On July 25, 1990, US ambassador to Iraq April Glaspie held an emergency meeting with Saddam, who attacked American policy with regards to Kuwait and the United Arab Emirates. Saddam complained bitterly: “So what can it mean when America says it will now protect its friends? It can only mean prejudice against Iraq. This stance plus maneuvers and statements which have been made has encouraged the UAE and Kuwait to disregard Iraqi rights.”
Saddam was referring to his neighboring oil sheiks “drilling sideways” into Iraqi deposits. Saddam viewed the entire concept of there even being a country named Kuwait to have been a conspiracy of British Petroleum and Her Majesty’s government to steal oil-rich Iraqi land. Saddam felt that in light of his service to the US, he should receive its support in his conflict with the Kuwaitis.
Ambassador Glaspie replied that the US would rather see the conflict resolved through peaceful means, but in the end, “…we have no opinion on the Arab-Arab conflicts, like your border disagreement with Kuwait.”
And so, after his ultimatum to the Sabah ruling family of Kuwait had failed, Saddam invaded Kuwait, believing the US was going to take a neutral position on his move. But his move frightened the Saudis, whose Ambassador under both Bush administrations had his own desk in the Oval office, and they pressured Bush I to start what is now a 26-year program of completely destabilizing the Middle East, complete with attacks on US soil, lingering civil wars in Iraq, Syria, and Afghanistan, two worldwide Islamic terrorist armies, one of them a Caliphate wannabe blowing up half of Europe. All of which could have been avoided had the Bush I and certainly Bush II administrations been more accommodating to the monstrous dictator who used to be our monstrous dictator.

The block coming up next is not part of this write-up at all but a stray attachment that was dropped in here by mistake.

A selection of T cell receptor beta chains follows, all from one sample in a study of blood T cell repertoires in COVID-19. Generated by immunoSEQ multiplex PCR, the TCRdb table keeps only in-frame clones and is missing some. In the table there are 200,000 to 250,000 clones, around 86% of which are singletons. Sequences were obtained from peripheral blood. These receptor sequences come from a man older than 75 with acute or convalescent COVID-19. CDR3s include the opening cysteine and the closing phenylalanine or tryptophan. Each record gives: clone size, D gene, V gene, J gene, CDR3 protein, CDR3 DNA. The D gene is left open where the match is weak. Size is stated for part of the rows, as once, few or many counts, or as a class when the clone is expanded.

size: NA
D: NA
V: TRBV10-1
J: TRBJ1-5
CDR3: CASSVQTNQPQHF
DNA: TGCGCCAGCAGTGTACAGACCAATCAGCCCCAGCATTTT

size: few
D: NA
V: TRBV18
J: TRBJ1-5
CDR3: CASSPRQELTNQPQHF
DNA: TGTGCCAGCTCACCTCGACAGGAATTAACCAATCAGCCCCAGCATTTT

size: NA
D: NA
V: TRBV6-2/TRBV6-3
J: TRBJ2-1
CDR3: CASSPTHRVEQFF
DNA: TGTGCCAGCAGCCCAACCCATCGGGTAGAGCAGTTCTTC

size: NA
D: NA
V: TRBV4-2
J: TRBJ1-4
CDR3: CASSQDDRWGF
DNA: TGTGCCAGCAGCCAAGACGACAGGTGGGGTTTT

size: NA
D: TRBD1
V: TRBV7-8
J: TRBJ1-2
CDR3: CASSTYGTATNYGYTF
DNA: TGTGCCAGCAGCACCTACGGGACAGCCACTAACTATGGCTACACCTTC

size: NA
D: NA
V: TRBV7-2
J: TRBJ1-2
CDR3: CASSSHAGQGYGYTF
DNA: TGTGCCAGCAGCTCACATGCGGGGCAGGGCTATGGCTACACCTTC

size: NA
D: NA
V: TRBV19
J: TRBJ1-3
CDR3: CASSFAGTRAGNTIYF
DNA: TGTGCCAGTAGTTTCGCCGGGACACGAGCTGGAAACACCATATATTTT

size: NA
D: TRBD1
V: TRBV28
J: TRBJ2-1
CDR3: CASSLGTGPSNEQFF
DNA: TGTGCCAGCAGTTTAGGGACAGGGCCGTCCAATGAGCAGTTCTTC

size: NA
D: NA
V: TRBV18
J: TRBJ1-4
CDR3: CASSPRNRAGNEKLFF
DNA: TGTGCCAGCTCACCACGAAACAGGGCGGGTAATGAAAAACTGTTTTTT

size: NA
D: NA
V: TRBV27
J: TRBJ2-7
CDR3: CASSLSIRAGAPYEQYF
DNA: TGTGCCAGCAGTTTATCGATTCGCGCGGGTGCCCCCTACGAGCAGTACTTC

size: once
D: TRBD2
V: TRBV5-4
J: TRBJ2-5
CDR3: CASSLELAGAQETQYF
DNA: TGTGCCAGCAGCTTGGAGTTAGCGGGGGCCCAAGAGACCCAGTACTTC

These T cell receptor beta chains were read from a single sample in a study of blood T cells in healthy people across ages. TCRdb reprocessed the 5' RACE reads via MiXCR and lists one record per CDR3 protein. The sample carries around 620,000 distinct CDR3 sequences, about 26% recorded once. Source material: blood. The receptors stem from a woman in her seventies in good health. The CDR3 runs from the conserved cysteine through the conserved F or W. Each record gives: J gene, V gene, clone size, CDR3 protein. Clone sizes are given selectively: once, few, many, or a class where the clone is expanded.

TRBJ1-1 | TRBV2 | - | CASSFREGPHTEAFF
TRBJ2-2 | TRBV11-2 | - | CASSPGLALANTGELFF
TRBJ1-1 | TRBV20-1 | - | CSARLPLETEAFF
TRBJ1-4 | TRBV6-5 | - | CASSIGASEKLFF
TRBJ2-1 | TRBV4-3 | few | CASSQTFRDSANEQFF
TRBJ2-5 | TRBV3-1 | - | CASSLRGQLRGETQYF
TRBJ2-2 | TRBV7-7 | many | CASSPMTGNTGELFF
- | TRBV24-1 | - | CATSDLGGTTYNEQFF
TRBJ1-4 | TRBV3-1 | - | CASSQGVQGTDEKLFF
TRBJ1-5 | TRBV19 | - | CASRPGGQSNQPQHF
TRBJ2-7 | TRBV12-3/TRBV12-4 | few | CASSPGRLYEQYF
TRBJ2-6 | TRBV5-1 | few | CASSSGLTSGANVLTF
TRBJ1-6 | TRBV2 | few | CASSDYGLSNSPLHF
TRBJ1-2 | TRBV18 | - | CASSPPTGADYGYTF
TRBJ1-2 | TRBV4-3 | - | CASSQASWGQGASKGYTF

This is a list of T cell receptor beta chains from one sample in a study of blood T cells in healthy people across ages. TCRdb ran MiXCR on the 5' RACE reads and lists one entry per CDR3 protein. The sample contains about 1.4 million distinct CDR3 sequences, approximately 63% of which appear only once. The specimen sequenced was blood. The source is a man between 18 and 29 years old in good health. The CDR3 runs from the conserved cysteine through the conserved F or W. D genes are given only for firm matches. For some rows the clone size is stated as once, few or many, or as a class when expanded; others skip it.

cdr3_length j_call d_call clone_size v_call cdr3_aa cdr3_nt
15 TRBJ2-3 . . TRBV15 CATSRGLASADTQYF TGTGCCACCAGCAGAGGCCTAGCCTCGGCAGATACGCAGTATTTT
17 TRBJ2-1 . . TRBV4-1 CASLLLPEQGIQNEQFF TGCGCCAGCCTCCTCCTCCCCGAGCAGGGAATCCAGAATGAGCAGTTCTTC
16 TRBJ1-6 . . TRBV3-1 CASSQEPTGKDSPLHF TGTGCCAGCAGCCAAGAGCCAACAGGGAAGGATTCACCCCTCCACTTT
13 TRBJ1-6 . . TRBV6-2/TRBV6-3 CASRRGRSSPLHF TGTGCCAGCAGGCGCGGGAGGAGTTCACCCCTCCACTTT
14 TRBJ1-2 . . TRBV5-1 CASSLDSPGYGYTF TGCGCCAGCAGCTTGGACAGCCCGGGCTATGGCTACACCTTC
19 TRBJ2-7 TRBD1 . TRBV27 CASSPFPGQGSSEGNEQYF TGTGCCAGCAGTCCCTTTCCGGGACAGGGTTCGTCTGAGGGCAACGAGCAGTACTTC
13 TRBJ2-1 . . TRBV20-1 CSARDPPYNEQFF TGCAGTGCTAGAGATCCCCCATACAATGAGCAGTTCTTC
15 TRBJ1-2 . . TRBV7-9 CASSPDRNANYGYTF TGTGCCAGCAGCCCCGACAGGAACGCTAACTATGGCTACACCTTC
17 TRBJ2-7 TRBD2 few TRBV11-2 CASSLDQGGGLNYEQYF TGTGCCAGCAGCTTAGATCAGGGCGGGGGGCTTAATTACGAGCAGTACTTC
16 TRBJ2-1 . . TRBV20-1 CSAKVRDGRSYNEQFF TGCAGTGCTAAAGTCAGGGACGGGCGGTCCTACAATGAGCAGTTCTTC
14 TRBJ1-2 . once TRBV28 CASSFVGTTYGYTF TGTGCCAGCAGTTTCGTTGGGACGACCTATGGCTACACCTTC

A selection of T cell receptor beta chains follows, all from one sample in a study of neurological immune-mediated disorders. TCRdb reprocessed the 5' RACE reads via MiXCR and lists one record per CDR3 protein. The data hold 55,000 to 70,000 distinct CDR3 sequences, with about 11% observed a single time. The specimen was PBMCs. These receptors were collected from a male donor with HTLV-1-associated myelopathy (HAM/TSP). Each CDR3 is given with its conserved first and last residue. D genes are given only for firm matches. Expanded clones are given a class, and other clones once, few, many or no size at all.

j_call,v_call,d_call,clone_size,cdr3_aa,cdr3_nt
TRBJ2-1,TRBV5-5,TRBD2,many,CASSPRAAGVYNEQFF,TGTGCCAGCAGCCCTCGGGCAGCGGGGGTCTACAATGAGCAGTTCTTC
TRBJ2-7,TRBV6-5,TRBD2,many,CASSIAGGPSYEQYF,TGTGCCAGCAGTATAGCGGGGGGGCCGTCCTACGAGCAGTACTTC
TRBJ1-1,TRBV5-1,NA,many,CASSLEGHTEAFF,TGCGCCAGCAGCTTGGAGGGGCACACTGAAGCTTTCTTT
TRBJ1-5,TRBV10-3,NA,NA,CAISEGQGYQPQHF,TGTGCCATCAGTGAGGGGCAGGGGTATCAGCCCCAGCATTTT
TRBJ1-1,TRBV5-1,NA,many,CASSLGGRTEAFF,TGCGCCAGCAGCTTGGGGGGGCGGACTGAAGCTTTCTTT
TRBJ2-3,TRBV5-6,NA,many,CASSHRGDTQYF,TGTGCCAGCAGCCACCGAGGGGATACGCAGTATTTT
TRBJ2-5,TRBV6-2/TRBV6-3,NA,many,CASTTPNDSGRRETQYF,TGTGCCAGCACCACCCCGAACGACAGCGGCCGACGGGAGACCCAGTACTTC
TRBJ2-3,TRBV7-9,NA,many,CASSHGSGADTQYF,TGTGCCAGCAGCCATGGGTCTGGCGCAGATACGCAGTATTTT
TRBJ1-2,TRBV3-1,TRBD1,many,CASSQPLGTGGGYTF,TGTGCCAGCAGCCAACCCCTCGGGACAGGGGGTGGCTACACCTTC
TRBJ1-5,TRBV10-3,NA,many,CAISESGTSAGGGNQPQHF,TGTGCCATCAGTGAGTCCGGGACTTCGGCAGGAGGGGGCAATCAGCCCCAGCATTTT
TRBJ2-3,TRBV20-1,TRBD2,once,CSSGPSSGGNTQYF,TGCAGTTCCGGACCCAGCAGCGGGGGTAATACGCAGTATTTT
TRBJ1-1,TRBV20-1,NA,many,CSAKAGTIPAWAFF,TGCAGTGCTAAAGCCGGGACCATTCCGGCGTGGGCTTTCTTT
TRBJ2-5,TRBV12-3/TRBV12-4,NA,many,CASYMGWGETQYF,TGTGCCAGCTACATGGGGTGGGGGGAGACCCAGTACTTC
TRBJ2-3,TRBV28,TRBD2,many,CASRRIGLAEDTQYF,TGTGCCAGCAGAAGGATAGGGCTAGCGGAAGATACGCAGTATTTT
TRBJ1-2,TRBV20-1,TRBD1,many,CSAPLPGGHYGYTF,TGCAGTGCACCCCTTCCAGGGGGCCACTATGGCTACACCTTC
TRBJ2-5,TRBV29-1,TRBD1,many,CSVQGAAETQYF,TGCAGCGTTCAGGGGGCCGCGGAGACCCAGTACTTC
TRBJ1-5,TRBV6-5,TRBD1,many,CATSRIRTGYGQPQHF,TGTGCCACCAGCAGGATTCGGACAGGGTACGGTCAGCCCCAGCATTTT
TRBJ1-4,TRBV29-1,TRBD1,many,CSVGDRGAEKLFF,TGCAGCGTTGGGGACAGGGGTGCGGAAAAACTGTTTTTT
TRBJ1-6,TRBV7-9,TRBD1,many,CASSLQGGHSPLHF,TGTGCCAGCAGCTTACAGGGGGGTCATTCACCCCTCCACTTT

The Democratic and Republican establishments insist on presenting Trump as an admirer of dictators, which he may be — but that was not the case Trump has been making for boosting rather than unseating dictators, such as Bashar al-Assad in Syria. Trump has a much clearer view regarding US foreign interest than do the establishment politicians on either side of the aisle, and it ain’t about spreading the spirit od democracy and goodwill to all mankind.
R’ Asher Weiss has dedicated his life to continuing the quest started by his holy father and the Klausenberger Rebbe. As they survived the fires of Auschwitz, to rise up and rebuild Torah after the war, so too is R’ Asher Weiss creating a new army of Torah leaders.
Today Jews around the world have the opportunity to join with him to continue this holy work.
Prime Minister Netanyahu’s office issued the following statement regarding the dispute between the American Israel Public Affairs Committee (AIPAC) and the Obama Administration over US support for Israel’s anti-missile program:
“In the wake of numerous misleading reports, the Prime Minister’s bureau would like to clarify there has been no cut in American assistance. There is an internal debate between Congress and the White House on the size of the annual supplement to the missile defense program.
“Prime Minister Netanyahu is working to anchor this supplement as part of the discussions on the assistance agreement for the next ten years.
“Not only will security assistance for missile defense not be cut, it will be increased.
“The attempt to turn the dialogue with the US into a domestic Israeli political tool is improper; expressions of panic are not warranted,” the PM’s statement concluded.